Question of the week: Does divorce affect kids in higher-income families?


I have had many children’s ministers and church leaders tell me they don’t have children of divorce in their churches. Sometimes they cite the fact that their church is in middle-class America or in a higher-income area.

I assume the rationale for their statement is that couples in higher-income families don’t divorce as much as people in what one would consider lower-income families.

Middle-income families used to be the mainstay of strong marriages in the U.S. This is no longer true. As a matter of fact we are seeing the disappearance of Middle America as these couples move into cohabitation, single parenting, and repeated divorces. What we once knew as the “traditional” family has changed dramatically in the past fifty years.

Some people still hold out and believe that higher-income families are not affected and the kids in those families are faring well. In a recent article Divorce Hits Children in Higher-Income Families the Hardest, we are hearing about a different outcome for the kids in these families.

According to the new research, children in higher-income families are more vulnerable than their counterparts in lower-income families. The study cites several reasons for this.

  • Typically in these homes, it is the father who moves out initially, leaving the family to fend for themselves with mom having to go to work possibly for the first time.
  • With the breadwinner out of the home, the children’s lives change dramatically in the area of finances.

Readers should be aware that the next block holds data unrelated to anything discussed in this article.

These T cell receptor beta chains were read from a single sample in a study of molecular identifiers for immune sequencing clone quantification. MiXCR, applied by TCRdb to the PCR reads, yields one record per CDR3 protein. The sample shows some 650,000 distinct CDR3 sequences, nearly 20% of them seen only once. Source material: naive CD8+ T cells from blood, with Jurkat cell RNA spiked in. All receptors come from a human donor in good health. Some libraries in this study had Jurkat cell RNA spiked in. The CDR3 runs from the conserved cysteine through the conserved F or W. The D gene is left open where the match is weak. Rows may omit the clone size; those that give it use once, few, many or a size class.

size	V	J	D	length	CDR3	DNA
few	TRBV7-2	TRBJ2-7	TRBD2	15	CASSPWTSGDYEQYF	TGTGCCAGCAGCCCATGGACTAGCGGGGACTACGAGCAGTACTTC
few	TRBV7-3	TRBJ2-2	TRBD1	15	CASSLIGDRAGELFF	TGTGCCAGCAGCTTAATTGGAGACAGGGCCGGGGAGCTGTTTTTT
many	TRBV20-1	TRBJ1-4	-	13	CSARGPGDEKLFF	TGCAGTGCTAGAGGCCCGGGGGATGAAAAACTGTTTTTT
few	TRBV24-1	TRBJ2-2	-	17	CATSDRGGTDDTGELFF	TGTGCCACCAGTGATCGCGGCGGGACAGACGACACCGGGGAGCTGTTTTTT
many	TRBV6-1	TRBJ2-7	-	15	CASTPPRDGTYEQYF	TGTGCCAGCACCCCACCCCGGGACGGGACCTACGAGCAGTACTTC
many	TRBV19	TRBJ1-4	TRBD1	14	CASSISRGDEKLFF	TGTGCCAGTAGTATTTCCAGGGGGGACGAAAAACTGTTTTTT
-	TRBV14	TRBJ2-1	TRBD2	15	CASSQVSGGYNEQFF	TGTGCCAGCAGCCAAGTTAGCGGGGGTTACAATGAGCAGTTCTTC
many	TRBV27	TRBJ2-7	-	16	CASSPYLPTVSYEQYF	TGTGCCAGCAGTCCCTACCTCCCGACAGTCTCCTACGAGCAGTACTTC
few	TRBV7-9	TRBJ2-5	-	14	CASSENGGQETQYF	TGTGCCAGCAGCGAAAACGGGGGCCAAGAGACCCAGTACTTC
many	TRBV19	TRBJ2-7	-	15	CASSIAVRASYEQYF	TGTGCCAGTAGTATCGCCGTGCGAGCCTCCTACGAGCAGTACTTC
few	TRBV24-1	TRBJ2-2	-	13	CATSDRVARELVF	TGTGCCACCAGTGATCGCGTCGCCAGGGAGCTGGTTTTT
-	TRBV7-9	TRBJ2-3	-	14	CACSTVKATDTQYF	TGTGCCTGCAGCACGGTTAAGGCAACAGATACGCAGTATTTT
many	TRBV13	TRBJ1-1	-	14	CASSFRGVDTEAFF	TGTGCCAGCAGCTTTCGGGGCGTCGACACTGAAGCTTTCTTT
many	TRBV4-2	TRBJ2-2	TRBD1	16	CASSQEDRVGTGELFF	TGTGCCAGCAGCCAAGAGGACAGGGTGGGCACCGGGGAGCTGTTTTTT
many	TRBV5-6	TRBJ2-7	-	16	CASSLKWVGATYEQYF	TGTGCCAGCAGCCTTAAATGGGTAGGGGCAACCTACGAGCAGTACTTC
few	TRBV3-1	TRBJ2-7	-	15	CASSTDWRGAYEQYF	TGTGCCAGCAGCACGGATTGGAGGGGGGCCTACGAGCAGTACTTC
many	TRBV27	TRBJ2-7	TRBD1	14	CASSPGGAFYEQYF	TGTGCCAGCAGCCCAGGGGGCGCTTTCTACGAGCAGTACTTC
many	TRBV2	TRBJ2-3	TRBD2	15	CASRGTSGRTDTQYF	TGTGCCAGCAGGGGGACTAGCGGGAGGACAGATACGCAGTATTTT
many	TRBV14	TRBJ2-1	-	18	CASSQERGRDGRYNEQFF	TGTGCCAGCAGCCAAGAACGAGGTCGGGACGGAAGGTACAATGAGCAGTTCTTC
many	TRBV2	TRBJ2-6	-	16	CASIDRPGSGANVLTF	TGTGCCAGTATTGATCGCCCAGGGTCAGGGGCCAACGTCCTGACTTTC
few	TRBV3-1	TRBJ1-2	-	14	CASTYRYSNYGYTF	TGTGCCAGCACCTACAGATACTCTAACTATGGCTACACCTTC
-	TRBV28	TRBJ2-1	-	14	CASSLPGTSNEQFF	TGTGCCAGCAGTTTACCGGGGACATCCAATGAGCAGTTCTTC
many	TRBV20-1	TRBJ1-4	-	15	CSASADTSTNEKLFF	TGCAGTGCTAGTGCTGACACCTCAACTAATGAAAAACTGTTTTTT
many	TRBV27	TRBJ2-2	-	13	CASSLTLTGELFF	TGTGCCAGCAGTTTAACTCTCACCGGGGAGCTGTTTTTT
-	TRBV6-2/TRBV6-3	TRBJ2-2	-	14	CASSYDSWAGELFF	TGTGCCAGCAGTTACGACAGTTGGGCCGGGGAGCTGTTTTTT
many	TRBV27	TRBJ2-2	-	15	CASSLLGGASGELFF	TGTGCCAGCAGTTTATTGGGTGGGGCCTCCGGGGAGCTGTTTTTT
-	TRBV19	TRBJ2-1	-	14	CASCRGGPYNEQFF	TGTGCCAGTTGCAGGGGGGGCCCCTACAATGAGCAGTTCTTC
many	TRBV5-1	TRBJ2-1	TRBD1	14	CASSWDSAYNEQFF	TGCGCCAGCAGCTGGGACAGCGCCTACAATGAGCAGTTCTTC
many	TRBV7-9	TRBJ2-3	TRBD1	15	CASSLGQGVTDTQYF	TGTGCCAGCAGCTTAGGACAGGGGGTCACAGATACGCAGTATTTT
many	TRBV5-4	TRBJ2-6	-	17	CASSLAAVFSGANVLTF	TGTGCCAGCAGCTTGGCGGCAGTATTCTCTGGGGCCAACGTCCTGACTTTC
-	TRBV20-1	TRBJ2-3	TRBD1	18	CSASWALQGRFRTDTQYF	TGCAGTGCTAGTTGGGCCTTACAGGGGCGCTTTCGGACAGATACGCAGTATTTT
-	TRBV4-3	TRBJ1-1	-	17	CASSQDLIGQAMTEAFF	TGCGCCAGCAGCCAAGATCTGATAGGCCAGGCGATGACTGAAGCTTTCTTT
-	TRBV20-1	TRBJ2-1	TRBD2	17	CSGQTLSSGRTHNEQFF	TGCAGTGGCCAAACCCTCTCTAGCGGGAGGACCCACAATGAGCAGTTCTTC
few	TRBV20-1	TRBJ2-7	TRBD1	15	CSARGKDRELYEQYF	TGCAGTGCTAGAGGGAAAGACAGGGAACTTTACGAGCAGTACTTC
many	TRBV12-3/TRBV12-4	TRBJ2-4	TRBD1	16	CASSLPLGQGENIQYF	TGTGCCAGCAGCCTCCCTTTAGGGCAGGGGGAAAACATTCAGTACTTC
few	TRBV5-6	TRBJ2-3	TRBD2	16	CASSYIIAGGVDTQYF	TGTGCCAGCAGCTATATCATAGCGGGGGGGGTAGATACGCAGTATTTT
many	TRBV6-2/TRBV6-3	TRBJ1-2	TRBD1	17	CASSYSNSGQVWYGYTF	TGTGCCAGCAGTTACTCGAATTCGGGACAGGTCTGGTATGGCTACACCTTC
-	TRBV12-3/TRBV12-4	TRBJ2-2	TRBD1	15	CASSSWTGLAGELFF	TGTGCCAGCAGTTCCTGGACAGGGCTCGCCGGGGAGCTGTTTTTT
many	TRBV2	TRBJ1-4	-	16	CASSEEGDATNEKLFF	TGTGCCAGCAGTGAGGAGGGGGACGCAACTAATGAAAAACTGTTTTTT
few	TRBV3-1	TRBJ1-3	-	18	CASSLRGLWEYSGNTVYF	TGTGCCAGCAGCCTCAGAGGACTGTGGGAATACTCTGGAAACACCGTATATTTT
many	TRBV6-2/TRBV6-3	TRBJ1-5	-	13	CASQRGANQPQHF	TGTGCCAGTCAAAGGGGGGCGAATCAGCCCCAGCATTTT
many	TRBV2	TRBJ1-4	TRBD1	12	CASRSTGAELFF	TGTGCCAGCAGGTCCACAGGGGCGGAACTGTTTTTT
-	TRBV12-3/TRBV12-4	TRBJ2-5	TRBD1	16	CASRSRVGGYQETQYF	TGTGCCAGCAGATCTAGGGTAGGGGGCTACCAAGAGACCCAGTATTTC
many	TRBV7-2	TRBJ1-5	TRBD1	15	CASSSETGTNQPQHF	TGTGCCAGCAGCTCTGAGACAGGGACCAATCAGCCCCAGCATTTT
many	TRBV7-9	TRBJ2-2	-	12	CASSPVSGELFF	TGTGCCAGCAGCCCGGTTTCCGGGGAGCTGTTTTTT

• As the economic status changes, children will not only lose their home, but their social status among their peers.
  • Switching schools, loss of after-school lessons, and going home alone can cause more stress over their financial situation.
  • Since divorce is not widely acknowledged among the wealthier families, having one’s parents’ divorce can hit a child particularly hard.

One surprising element found in this research is about stepparents. It appears that children from higher-income families actually do better when a stepparent enters the picture. It might be the stepparent brings security to the situation. For the most part the stepparent will relieve the economic hardship the single-parent family has had to endure. With more funds, mom not having to work and financial security restored, the mother overall will be happier. If the mother is less stressed, it will trickle down to the children.

The answer to the question, “Does divorce affect kids in higher-income families” is yes, and many times they are affected more than their counterparts in lower-income families.

Be ever watchful in your church. Even though the research doesn’t show it, I would think if families had to move to another part of town or even to another city, the family would leave their church home. They may slip out quietly as embarrassment and hurt overwhelm them.







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  1. Pingback: DC4K » Question of the week: What are the effects of divorce on low-income families?

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